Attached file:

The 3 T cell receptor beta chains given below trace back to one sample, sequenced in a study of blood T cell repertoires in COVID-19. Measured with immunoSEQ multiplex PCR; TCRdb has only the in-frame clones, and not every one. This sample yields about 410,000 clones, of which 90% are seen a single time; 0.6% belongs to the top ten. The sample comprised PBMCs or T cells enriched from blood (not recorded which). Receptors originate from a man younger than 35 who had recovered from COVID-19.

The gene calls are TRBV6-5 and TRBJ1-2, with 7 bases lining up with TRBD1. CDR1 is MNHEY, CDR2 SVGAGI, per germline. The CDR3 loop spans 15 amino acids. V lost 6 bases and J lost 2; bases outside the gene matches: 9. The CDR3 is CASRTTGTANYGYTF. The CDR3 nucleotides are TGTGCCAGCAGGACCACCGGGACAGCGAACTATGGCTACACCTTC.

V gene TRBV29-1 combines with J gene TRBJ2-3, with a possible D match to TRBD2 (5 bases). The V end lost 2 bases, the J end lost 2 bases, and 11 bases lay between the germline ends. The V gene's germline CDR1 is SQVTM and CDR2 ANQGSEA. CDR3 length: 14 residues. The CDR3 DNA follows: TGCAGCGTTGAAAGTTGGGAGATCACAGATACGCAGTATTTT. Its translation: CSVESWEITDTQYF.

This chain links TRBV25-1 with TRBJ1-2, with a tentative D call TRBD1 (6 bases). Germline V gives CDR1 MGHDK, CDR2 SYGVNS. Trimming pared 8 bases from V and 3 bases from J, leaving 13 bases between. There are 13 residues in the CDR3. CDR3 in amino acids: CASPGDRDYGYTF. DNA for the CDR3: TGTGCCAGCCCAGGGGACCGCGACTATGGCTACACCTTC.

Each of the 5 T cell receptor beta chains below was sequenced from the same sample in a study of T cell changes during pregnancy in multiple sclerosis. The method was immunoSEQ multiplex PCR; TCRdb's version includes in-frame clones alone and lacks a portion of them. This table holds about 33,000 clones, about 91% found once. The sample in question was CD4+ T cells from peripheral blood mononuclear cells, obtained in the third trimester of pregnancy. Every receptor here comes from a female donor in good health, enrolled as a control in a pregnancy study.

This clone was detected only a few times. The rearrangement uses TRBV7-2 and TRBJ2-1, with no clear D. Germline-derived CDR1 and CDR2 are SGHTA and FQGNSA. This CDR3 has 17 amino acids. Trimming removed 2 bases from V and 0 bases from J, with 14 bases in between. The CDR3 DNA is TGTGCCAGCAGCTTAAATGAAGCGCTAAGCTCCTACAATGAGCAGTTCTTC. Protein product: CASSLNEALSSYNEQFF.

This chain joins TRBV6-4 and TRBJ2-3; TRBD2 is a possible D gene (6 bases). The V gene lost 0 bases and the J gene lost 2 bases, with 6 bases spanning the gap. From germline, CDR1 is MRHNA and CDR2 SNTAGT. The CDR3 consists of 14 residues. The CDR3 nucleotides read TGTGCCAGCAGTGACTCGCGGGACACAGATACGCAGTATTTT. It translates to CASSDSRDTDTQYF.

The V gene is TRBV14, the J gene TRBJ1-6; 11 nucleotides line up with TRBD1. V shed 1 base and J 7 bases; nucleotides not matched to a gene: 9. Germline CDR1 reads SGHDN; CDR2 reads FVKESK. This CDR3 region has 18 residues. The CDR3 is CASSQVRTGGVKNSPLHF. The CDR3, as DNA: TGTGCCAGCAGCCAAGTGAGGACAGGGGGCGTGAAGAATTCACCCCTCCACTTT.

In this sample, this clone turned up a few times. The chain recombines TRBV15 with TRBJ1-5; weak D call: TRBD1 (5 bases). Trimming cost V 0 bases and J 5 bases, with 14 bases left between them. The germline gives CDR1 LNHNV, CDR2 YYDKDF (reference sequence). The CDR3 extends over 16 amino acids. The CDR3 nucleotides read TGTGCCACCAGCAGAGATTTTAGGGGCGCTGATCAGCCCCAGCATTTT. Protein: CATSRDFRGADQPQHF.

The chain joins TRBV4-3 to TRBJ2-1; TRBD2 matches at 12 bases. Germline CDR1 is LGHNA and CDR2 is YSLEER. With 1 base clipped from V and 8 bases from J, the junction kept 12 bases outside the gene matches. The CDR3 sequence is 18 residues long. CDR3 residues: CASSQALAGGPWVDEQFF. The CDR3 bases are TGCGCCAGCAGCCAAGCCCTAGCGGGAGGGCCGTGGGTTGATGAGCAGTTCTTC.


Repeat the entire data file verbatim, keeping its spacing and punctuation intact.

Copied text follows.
The 3 T cell receptor beta chains given below trace back to one sample, sequenced in a study of blood T cell repertoires in COVID-19. Measured with immunoSEQ multiplex PCR; TCRdb has only the in-frame clones, and not every one. This sample yields about 410,000 clones, of which 90% are seen a single time; 0.6% belongs to the top ten. The sample comprised PBMCs or T cells enriched from blood (not recorded which). Receptors originate from a man younger than 35 who had recovered from COVID-19.

The gene calls are TRBV6-5 and TRBJ1-2, with 7 bases lining up with TRBD1. CDR1 is MNHEY, CDR2 SVGAGI, per germline. The CDR3 loop spans 15 amino acids. V lost 6 bases and J lost 2; bases outside the gene matches: 9. The CDR3 is CASRTTGTANYGYTF. The CDR3 nucleotides are TGTGCCAGCAGGACCACCGGGACAGCGAACTATGGCTACACCTTC.

V gene TRBV29-1 combines with J gene TRBJ2-3, with a possible D match to TRBD2 (5 bases). The V end lost 2 bases, the J end lost 2 bases, and 11 bases lay between the germline ends. The V gene's germline CDR1 is SQVTM and CDR2 ANQGSEA. CDR3 length: 14 residues. The CDR3 DNA follows: TGCAGCGTTGAAAGTTGGGAGATCACAGATACGCAGTATTTT. Its translation: CSVESWEITDTQYF.

This chain links TRBV25-1 with TRBJ1-2, with a tentative D call TRBD1 (6 bases). Germline V gives CDR1 MGHDK, CDR2 SYGVNS. Trimming pared 8 bases from V and 3 bases from J, leaving 13 bases between. There are 13 residues in the CDR3. CDR3 in amino acids: CASPGDRDYGYTF. DNA for the CDR3: TGTGCCAGCCCAGGGGACCGCGACTATGGCTACACCTTC.

Each of the 5 T cell receptor beta chains below was sequenced from the same sample in a study of T cell changes during pregnancy in multiple sclerosis. The method was immunoSEQ multiplex PCR; TCRdb's version includes in-frame clones alone and lacks a portion of them. This table holds about 33,000 clones, about 91% found once. The sample in question was CD4+ T cells from peripheral blood mononuclear cells, obtained in the third trimester of pregnancy. Every receptor here comes from a female donor in good health, enrolled as a control in a pregnancy study.

This clone was detected only a few times. The rearrangement uses TRBV7-2 and TRBJ2-1, with no clear D. Germline-derived CDR1 and CDR2 are SGHTA and FQGNSA. This CDR3 has 17 amino acids. Trimming removed 2 bases from V and 0 bases from J, with 14 bases in between. The CDR3 DNA is TGTGCCAGCAGCTTAAATGAAGCGCTAAGCTCCTACAATGAGCAGTTCTTC. Protein product: CASSLNEALSSYNEQFF.

This chain joins TRBV6-4 and TRBJ2-3; TRBD2 is a possible D gene (6 bases). The V gene lost 0 bases and the J gene lost 2 bases, with 6 bases spanning the gap. From germline, CDR1 is MRHNA and CDR2 SNTAGT. The CDR3 consists of 14 residues. The CDR3 nucleotides read TGTGCCAGCAGTGACTCGCGGGACACAGATACGCAGTATTTT. It translates to CASSDSRDTDTQYF.

The V gene is TRBV14, the J gene TRBJ1-6; 11 nucleotides line up with TRBD1. V shed 1 base and J 7 bases; nucleotides not matched to a gene: 9. Germline CDR1 reads SGHDN; CDR2 reads FVKESK. This CDR3 region has 18 residues. The CDR3 is CASSQVRTGGVKNSPLHF. The CDR3, as DNA: TGTGCCAGCAGCCAAGTGAGGACAGGGGGCGTGAAGAATTCACCCCTCCACTTT.

In this sample, this clone turned up a few times. The chain recombines TRBV15 with TRBJ1-5; weak D call: TRBD1 (5 bases). Trimming cost V 0 bases and J 5 bases, with 14 bases left between them. The germline gives CDR1 LNHNV, CDR2 YYDKDF (reference sequence). The CDR3 extends over 16 amino acids. The CDR3 nucleotides read TGTGCCACCAGCAGAGATTTTAGGGGCGCTGATCAGCCCCAGCATTTT. Protein: CATSRDFRGADQPQHF.

The chain joins TRBV4-3 to TRBJ2-1; TRBD2 matches at 12 bases. Germline CDR1 is LGHNA and CDR2 is YSLEER. With 1 base clipped from V and 8 bases from J, the junction kept 12 bases outside the gene matches. The CDR3 sequence is 18 residues long. CDR3 residues: CASSQALAGGPWVDEQFF. The CDR3 bases are TGCGCCAGCAGCCAAGCCCTAGCGGGAGGGCCGTGGGTTGATGAGCAGTTCTTC.